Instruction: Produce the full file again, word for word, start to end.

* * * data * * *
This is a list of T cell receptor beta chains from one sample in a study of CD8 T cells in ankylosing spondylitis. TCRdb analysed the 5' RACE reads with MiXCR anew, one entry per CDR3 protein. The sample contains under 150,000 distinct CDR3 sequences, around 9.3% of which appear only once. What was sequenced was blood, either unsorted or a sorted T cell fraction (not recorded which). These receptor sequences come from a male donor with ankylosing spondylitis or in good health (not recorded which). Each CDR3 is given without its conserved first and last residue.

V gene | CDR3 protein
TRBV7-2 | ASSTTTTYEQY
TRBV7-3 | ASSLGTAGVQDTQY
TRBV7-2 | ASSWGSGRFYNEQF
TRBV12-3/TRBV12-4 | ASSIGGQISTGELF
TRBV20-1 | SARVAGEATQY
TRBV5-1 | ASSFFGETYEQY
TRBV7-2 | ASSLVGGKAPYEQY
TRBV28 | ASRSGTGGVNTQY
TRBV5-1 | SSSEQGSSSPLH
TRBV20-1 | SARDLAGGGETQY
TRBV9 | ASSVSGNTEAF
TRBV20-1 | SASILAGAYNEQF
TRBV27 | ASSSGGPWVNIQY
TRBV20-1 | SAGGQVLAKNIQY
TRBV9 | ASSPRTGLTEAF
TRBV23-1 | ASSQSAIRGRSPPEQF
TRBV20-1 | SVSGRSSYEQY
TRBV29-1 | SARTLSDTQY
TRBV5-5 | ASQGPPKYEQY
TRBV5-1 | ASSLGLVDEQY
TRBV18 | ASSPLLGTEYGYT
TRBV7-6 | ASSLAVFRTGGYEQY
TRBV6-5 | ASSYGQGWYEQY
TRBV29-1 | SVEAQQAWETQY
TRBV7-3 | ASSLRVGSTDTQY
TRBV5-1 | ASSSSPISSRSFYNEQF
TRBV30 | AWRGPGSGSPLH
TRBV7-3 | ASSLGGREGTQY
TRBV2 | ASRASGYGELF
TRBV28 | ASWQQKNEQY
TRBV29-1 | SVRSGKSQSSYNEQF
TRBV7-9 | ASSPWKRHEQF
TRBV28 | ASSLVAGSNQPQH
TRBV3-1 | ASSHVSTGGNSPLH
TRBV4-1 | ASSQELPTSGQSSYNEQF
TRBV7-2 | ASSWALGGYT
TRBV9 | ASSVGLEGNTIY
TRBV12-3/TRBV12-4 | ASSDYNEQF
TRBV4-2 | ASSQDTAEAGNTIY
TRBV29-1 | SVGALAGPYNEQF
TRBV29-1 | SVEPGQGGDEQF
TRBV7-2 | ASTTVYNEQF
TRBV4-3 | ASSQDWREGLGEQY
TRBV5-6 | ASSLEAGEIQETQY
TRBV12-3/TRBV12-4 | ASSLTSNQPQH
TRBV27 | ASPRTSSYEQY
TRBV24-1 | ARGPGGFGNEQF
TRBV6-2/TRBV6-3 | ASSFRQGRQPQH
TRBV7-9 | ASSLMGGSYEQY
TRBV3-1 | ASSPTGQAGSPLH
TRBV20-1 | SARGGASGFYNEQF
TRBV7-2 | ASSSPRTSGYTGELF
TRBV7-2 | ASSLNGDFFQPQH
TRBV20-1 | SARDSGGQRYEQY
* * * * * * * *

This is a list of T cell receptor beta chains from one sample in a study of CD8 T cells in ankylosing spondylitis. TCRdb analysed the 5' RACE reads with MiXCR anew, one entry per CDR3 protein. The sample contains under 150,000 distinct CDR3 sequences, around 9.3% of which appear only once. What was sequenced was blood, either unsorted or a sorted T cell fraction (not recorded which). These receptor sequences come from a male donor with ankylosing spondylitis or in good health (not recorded which). Each CDR3 is given without its conserved first and last residue.

V gene | CDR3 protein
TRBV7-2 | ASSTTTTYEQY
TRBV7-3 | ASSLGTAGVQDTQY
TRBV7-2 | ASSWGSGRFYNEQF
TRBV12-3/TRBV12-4 | ASSIGGQISTGELF
TRBV20-1 | SARVAGEATQY
TRBV5-1 | ASSFFGETYEQY
TRBV7-2 | ASSLVGGKAPYEQY
TRBV28 | ASRSGTGGVNTQY
TRBV5-1 | SSSEQGSSSPLH
TRBV20-1 | SARDLAGGGETQY
TRBV9 | ASSVSGNTEAF
TRBV20-1 | SASILAGAYNEQF
TRBV27 | ASSSGGPWVNIQY
TRBV20-1 | SAGGQVLAKNIQY
TRBV9 | ASSPRTGLTEAF
TRBV23-1 | ASSQSAIRGRSPPEQF
TRBV20-1 | SVSGRSSYEQY
TRBV29-1 | SARTLSDTQY
TRBV5-5 | ASQGPPKYEQY
TRBV5-1 | ASSLGLVDEQY
TRBV18 | ASSPLLGTEYGYT
TRBV7-6 | ASSLAVFRTGGYEQY
TRBV6-5 | ASSYGQGWYEQY
TRBV29-1 | SVEAQQAWETQY
TRBV7-3 | ASSLRVGSTDTQY
TRBV5-1 | ASSSSPISSRSFYNEQF
TRBV30 | AWRGPGSGSPLH
TRBV7-3 | ASSLGGREGTQY
TRBV2 | ASRASGYGELF
TRBV28 | ASWQQKNEQY
TRBV29-1 | SVRSGKSQSSYNEQF
TRBV7-9 | ASSPWKRHEQF
TRBV28 | ASSLVAGSNQPQH
TRBV3-1 | ASSHVSTGGNSPLH
TRBV4-1 | ASSQELPTSGQSSYNEQF
TRBV7-2 | ASSWALGGYT
TRBV9 | ASSVGLEGNTIY
TRBV12-3/TRBV12-4 | ASSDYNEQF
TRBV4-2 | ASSQDTAEAGNTIY
TRBV29-1 | SVGALAGPYNEQF
TRBV29-1 | SVEPGQGGDEQF
TRBV7-2 | ASTTVYNEQF
TRBV4-3 | ASSQDWREGLGEQY
TRBV5-6 | ASSLEAGEIQETQY
TRBV12-3/TRBV12-4 | ASSLTSNQPQH
TRBV27 | ASPRTSSYEQY
TRBV24-1 | ARGPGGFGNEQF
TRBV6-2/TRBV6-3 | ASSFRQGRQPQH
TRBV7-9 | ASSLMGGSYEQY
TRBV3-1 | ASSPTGQAGSPLH
TRBV20-1 | SARGGASGFYNEQF
TRBV7-2 | ASSSPRTSGYTGELF
TRBV7-2 | ASSLNGDFFQPQH
TRBV20-1 | SARDSGGQRYEQY